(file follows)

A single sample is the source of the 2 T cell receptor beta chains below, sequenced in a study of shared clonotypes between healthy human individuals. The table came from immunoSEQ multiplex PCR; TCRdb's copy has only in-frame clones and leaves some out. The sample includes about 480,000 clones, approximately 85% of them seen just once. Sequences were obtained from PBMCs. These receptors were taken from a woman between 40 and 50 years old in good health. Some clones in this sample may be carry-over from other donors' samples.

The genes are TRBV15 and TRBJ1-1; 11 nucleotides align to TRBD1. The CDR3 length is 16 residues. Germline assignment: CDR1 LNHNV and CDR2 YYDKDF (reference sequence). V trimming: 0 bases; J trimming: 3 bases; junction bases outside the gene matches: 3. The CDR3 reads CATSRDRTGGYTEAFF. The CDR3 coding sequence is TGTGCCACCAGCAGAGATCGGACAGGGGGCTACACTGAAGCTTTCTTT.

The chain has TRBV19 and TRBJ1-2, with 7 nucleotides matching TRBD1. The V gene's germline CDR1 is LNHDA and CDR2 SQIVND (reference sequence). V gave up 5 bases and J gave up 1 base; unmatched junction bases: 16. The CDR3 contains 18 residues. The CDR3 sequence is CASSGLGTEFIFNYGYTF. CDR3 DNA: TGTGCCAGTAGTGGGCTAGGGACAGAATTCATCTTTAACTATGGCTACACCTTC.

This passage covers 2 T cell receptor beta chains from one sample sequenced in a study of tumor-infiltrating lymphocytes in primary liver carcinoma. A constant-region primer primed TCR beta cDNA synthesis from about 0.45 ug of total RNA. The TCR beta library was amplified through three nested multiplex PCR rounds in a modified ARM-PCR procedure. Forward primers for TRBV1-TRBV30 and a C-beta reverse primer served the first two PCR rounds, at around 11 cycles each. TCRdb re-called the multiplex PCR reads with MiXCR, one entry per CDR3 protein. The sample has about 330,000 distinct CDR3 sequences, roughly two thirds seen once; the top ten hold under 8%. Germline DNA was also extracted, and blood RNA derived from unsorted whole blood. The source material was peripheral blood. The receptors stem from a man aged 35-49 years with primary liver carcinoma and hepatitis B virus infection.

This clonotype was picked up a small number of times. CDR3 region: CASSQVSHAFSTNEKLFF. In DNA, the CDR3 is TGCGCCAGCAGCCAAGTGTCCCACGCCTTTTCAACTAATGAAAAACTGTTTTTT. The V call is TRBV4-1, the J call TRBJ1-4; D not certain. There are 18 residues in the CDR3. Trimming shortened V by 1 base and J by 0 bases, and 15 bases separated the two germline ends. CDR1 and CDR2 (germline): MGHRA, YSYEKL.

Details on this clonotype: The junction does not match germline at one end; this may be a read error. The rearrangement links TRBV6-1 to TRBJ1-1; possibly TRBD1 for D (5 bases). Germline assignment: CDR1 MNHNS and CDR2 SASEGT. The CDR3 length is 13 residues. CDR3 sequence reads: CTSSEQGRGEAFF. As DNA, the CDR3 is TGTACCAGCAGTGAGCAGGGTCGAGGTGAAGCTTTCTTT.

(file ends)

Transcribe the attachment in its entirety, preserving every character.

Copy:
A single sample is the source of the 2 T cell receptor beta chains below, sequenced in a study of shared clonotypes between healthy human individuals. The table came from immunoSEQ multiplex PCR; TCRdb's copy has only in-frame clones and leaves some out. The sample includes about 480,000 clones, approximately 85% of them seen just once. Sequences were obtained from PBMCs. These receptors were taken from a woman between 40 and 50 years old in good health. Some clones in this sample may be carry-over from other donors' samples.

The genes are TRBV15 and TRBJ1-1; 11 nucleotides align to TRBD1. The CDR3 length is 16 residues. Germline assignment: CDR1 LNHNV and CDR2 YYDKDF (reference sequence). V trimming: 0 bases; J trimming: 3 bases; junction bases outside the gene matches: 3. The CDR3 reads CATSRDRTGGYTEAFF. The CDR3 coding sequence is TGTGCCACCAGCAGAGATCGGACAGGGGGCTACACTGAAGCTTTCTTT.

The chain has TRBV19 and TRBJ1-2, with 7 nucleotides matching TRBD1. The V gene's germline CDR1 is LNHDA and CDR2 SQIVND (reference sequence). V gave up 5 bases and J gave up 1 base; unmatched junction bases: 16. The CDR3 contains 18 residues. The CDR3 sequence is CASSGLGTEFIFNYGYTF. CDR3 DNA: TGTGCCAGTAGTGGGCTAGGGACAGAATTCATCTTTAACTATGGCTACACCTTC.

This passage covers 2 T cell receptor beta chains from one sample sequenced in a study of tumor-infiltrating lymphocytes in primary liver carcinoma. A constant-region primer primed TCR beta cDNA synthesis from about 0.45 ug of total RNA. The TCR beta library was amplified through three nested multiplex PCR rounds in a modified ARM-PCR procedure. Forward primers for TRBV1-TRBV30 and a C-beta reverse primer served the first two PCR rounds, at around 11 cycles each. TCRdb re-called the multiplex PCR reads with MiXCR, one entry per CDR3 protein. The sample has about 330,000 distinct CDR3 sequences, roughly two thirds seen once; the top ten hold under 8%. Germline DNA was also extracted, and blood RNA derived from unsorted whole blood. The source material was peripheral blood. The receptors stem from a man aged 35-49 years with primary liver carcinoma and hepatitis B virus infection.

This clonotype was picked up a small number of times. CDR3 region: CASSQVSHAFSTNEKLFF. In DNA, the CDR3 is TGCGCCAGCAGCCAAGTGTCCCACGCCTTTTCAACTAATGAAAAACTGTTTTTT. The V call is TRBV4-1, the J call TRBJ1-4; D not certain. There are 18 residues in the CDR3. Trimming shortened V by 1 base and J by 0 bases, and 15 bases separated the two germline ends. CDR1 and CDR2 (germline): MGHRA, YSYEKL.

Details on this clonotype: The junction does not match germline at one end; this may be a read error. The rearrangement links TRBV6-1 to TRBJ1-1; possibly TRBD1 for D (5 bases). Germline assignment: CDR1 MNHNS and CDR2 SASEGT. The CDR3 length is 13 residues. CDR3 sequence reads: CTSSEQGRGEAFF. As DNA, the CDR3 is TGTACCAGCAGTGAGCAGGGTCGAGGTGAAGCTTTCTTT.